Discussion in 'OT Driven' started by just_another_on, Jun 10, 2009.
What do you guys think?
Business is business, amirite?
in for more fail.
his head should be on a pike in the public square
At least he's an outsider. GM insiders have been running the company into the ground for the past 15 years.
I have no idea what his track record is though.
not like the people at gm who knew about cars did well anyway
Well, seeing GM wasn't ran like a business with profits in mind for the last 30 years...
at&t was a pretty successful business, considering it had to be broken up by the us government.
His quote does make sense.
$10 says he does better than his predecessors.
the fundamental principles are still the same
and it might end up being a good thing that he can look at the situation from a different perspective seeing as it was "car people" who ran GM into the ground
GM should be broken up like AT&T was
GE should also be broken up
basically any company with subsidiaries that arent even related to the parent company should through anti trust law be broken up
Whats the point of this?
Hes running the business not engineering and building the cars
Bob Lutz did wonders for GM's product lineup and helped revive Chrysler in the 90s -- he is a bonafide "car guy".
Ron Zarella came from Bausch and Lomb and fucked up royally.
kinda like the fail created by the last 20 years of leadership by supposed auto experts?
why? that doesn't make sense. at&t was so powerful that it was an actual monopoly. there are plenty of other car companies that GM doesn't own.
I am a foot surgeon, brain surgery can't be that hard - it is still surgery.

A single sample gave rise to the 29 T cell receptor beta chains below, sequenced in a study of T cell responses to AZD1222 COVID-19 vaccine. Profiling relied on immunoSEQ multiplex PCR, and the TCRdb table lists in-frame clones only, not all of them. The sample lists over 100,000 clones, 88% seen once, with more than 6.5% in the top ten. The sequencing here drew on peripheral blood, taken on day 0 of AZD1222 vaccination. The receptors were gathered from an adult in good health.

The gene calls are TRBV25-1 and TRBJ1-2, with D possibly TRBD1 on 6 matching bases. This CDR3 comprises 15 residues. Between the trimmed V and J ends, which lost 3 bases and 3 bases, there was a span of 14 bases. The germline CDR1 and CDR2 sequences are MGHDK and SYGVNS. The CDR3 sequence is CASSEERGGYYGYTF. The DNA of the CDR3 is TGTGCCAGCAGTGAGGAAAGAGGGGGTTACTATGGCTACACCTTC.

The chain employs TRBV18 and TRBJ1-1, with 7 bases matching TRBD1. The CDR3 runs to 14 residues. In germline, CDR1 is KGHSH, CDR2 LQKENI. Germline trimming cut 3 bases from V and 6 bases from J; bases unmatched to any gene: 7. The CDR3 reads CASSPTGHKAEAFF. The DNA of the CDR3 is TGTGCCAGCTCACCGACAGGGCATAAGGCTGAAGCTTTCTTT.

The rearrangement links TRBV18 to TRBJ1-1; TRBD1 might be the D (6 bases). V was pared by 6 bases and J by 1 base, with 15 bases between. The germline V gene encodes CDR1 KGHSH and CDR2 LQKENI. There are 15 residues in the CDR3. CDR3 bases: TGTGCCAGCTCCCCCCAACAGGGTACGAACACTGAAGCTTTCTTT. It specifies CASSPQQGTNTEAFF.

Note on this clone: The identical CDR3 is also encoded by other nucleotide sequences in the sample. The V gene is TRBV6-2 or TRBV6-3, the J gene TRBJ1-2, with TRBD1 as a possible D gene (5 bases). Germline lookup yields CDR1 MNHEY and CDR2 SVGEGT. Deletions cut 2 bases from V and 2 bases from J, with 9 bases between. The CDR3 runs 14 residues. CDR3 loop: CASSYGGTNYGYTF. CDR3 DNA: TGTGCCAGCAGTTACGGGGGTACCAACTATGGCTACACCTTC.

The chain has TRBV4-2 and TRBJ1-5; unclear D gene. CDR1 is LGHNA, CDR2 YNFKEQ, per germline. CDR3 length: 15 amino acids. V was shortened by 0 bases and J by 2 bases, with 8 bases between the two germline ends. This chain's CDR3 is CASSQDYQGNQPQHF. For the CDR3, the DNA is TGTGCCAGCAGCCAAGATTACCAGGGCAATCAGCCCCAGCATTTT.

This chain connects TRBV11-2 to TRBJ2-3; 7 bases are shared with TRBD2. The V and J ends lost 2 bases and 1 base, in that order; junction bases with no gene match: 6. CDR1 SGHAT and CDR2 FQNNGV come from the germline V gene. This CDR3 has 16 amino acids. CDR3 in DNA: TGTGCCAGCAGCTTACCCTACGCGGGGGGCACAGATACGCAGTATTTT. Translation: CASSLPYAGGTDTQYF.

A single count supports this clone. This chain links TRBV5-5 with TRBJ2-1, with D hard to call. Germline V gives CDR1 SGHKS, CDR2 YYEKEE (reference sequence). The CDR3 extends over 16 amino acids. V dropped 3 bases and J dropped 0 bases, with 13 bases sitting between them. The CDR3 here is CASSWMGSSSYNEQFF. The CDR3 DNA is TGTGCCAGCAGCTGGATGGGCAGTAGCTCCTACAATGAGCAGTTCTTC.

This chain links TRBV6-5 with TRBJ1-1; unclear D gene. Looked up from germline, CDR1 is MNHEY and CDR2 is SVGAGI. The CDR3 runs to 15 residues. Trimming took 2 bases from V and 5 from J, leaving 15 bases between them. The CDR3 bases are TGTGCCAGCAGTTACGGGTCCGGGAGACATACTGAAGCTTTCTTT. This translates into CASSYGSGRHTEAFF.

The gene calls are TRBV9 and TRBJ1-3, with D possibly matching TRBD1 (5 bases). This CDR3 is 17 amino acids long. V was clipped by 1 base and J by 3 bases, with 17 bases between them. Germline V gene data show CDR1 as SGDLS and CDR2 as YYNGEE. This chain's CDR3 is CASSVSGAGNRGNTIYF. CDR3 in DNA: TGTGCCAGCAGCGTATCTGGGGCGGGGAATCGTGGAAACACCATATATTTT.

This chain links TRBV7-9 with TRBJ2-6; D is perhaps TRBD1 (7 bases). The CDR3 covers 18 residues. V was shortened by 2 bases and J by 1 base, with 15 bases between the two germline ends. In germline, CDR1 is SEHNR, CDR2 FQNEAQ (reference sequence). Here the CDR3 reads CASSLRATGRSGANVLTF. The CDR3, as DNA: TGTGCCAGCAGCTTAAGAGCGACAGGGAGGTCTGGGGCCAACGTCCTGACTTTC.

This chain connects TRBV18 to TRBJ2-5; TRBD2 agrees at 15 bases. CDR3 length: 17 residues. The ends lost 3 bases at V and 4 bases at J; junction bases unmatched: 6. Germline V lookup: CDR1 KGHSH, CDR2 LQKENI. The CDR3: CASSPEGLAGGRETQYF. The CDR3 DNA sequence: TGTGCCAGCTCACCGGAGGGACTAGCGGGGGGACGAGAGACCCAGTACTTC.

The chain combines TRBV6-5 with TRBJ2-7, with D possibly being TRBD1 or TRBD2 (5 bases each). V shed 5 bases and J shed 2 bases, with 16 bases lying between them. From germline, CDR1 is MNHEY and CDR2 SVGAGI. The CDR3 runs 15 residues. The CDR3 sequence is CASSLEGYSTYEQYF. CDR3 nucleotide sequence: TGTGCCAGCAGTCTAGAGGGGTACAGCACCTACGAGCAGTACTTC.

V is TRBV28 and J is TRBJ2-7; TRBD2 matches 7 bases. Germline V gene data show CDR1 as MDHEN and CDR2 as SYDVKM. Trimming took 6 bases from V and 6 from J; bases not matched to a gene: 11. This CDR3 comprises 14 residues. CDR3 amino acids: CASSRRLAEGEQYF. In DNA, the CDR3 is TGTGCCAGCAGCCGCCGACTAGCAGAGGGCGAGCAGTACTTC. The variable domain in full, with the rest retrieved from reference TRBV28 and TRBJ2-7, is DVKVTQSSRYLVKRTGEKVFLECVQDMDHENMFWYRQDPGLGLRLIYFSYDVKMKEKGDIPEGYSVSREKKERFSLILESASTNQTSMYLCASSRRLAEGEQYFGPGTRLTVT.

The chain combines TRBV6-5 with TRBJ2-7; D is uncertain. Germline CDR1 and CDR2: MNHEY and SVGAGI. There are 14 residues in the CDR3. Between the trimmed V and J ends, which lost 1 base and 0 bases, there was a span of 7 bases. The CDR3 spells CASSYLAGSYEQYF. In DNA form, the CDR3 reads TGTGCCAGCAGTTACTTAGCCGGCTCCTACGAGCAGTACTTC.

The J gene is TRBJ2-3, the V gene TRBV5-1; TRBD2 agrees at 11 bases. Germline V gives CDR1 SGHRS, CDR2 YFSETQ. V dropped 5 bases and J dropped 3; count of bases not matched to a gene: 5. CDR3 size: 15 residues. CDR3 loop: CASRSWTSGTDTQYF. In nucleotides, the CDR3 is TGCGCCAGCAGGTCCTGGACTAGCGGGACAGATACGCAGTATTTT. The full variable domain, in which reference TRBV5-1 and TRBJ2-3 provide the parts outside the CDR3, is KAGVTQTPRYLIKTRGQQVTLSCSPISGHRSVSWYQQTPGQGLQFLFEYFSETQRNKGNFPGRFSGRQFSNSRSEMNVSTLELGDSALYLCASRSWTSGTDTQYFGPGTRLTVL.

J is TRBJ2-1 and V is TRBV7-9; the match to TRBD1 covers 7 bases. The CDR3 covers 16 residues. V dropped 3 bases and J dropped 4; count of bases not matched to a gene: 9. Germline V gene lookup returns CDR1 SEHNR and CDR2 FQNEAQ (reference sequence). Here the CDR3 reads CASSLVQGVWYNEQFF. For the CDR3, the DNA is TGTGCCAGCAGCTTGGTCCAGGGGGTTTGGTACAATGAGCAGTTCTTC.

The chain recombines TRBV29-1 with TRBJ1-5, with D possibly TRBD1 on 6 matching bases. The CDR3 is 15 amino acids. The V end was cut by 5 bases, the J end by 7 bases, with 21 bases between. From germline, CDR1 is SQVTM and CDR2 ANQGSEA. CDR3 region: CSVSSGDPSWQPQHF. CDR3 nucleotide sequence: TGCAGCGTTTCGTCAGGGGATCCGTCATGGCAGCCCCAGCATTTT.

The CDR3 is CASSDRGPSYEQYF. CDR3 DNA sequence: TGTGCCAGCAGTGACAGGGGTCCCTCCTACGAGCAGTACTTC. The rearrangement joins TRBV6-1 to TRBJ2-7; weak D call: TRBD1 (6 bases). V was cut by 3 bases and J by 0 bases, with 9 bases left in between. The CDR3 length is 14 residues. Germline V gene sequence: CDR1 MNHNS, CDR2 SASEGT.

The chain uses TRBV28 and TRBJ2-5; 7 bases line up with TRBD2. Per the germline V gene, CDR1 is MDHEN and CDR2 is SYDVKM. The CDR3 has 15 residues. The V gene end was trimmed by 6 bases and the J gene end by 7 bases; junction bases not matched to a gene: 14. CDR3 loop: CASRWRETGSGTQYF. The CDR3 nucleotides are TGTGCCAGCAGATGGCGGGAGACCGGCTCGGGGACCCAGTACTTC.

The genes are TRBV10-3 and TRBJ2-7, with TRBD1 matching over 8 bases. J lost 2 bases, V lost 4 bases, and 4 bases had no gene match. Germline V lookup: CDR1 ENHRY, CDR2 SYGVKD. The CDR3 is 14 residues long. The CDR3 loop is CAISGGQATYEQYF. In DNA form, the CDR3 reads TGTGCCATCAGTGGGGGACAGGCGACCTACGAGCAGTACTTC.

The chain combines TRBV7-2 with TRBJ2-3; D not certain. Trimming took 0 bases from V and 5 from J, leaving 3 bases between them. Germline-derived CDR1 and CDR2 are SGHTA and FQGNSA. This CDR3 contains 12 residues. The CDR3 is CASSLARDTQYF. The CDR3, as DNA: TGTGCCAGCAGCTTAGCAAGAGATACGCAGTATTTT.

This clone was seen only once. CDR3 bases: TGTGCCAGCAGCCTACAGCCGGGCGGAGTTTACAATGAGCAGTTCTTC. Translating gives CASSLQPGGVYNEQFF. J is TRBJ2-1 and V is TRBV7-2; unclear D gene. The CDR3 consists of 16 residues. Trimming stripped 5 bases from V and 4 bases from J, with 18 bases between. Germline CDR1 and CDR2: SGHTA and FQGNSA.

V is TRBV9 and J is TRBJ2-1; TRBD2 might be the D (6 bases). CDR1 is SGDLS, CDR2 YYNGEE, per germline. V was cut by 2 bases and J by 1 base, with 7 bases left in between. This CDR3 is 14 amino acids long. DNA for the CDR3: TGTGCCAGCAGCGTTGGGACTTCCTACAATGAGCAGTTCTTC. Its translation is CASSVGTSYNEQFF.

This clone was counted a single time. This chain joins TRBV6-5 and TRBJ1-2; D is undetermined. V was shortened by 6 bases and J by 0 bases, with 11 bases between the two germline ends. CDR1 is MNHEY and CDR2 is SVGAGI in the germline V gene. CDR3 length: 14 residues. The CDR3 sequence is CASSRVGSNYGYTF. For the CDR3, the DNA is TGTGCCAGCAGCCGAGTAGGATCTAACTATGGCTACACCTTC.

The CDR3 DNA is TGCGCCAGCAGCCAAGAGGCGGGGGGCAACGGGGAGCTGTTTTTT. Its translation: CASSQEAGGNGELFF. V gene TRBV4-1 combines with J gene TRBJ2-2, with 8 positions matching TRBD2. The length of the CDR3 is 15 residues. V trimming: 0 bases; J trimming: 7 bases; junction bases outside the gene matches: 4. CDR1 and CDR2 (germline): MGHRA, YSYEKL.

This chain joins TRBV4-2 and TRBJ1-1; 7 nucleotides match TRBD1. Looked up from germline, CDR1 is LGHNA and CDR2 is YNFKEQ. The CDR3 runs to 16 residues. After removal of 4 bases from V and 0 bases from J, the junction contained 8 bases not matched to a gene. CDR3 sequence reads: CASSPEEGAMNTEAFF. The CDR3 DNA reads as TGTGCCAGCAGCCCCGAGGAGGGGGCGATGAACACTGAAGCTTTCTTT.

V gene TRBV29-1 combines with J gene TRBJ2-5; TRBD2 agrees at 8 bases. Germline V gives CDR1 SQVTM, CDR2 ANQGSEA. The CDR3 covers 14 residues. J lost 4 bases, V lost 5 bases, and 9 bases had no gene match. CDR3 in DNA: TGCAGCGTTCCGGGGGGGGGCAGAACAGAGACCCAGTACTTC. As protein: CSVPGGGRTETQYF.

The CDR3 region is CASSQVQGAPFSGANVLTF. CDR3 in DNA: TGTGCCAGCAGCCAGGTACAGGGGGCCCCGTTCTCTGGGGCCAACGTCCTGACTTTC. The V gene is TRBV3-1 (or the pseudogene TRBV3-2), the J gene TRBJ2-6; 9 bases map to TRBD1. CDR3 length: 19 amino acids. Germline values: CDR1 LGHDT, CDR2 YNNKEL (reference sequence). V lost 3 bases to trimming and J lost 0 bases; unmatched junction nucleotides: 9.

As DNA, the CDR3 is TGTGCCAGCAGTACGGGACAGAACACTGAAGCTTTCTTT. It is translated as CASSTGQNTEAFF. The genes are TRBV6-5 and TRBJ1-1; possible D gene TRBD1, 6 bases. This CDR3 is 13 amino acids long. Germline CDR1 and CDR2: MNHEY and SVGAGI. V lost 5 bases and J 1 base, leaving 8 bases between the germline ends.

Seems like a good idea to me.
Why is everyone acting like it is so uncommon for CEOs to join companies that are totally unrelated to their previous companies?
A turn around artist is a turn around artist.
they owned too many competing brands diminishing consumer choice
i was part of a regional grocery chain that got bought by another regional chain, as part of the deal they were forced to shut down stores in markets where they directly competed because of that
No. The widely known problem is that GM has been traditionally run by business managers who knew little about automobiles. Roger Smith, known as one of America's worst CEOs, saw GM go from having almost half the US market to having barely over a third in his decade as CEO. He started at GM as an accounting clerk and worked his way up through positions COMPLETELY UNRELATED to vehicle development.
The car guys who did work at GM like Lutz, Earl, and Delorean have done a tremendous amount of good.
On the other hand, Ford seems to be doing well under the leadership of an outsider from another industry.
Chrysler hired Bob Nardelli from Home Depot and... you can see what happened there.
It works so well for Chrysler.....